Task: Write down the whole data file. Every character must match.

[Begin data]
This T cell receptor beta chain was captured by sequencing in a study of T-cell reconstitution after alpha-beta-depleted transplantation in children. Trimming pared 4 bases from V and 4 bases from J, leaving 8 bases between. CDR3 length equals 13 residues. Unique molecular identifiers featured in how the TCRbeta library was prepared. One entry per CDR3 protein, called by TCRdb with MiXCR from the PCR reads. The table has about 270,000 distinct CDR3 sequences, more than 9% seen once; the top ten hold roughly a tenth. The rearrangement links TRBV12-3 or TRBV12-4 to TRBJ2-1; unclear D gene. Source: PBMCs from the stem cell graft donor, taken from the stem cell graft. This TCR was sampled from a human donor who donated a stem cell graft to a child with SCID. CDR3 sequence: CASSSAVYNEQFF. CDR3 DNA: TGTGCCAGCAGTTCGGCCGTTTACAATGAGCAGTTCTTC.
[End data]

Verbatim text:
This T cell receptor beta chain was captured by sequencing in a study of T-cell reconstitution after alpha-beta-depleted transplantation in children. Trimming pared 4 bases from V and 4 bases from J, leaving 8 bases between. CDR3 length equals 13 residues. Unique molecular identifiers featured in how the TCRbeta library was prepared. One entry per CDR3 protein, called by TCRdb with MiXCR from the PCR reads. The table has about 270,000 distinct CDR3 sequences, more than 9% seen once; the top ten hold roughly a tenth. The rearrangement links TRBV12-3 or TRBV12-4 to TRBJ2-1; unclear D gene. Source: PBMCs from the stem cell graft donor, taken from the stem cell graft. This TCR was sampled from a human donor who donated a stem cell graft to a child with SCID. CDR3 sequence: CASSSAVYNEQFF. CDR3 DNA: TGTGCCAGCAGTTCGGCCGTTTACAATGAGCAGTTCTTC.